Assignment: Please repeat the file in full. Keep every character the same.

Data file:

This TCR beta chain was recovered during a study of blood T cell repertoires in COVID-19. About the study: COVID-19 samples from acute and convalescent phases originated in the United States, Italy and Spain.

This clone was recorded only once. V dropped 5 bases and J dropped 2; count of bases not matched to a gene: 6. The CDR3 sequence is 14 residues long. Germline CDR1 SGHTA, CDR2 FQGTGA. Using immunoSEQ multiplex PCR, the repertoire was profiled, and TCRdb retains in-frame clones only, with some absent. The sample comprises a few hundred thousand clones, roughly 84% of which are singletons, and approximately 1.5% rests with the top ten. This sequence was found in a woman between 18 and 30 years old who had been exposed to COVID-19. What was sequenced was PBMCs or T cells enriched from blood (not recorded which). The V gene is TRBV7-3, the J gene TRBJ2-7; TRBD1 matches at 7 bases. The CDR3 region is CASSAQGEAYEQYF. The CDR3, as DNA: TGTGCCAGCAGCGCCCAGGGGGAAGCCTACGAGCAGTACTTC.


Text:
This TCR beta chain was recovered during a study of blood T cell repertoires in COVID-19. About the study: COVID-19 samples from acute and convalescent phases originated in the United States, Italy and Spain.

This clone was recorded only once. V dropped 5 bases and J dropped 2; count of bases not matched to a gene: 6. The CDR3 sequence is 14 residues long. Germline CDR1 SGHTA, CDR2 FQGTGA. Using immunoSEQ multiplex PCR, the repertoire was profiled, and TCRdb retains in-frame clones only, with some absent. The sample comprises a few hundred thousand clones, roughly 84% of which are singletons, and approximately 1.5% rests with the top ten. This sequence was found in a woman between 18 and 30 years old who had been exposed to COVID-19. What was sequenced was PBMCs or T cells enriched from blood (not recorded which). The V gene is TRBV7-3, the J gene TRBJ2-7; TRBD1 matches at 7 bases. The CDR3 region is CASSAQGEAYEQYF. The CDR3, as DNA: TGTGCCAGCAGCGCCCAGGGGGAAGCCTACGAGCAGTACTTC.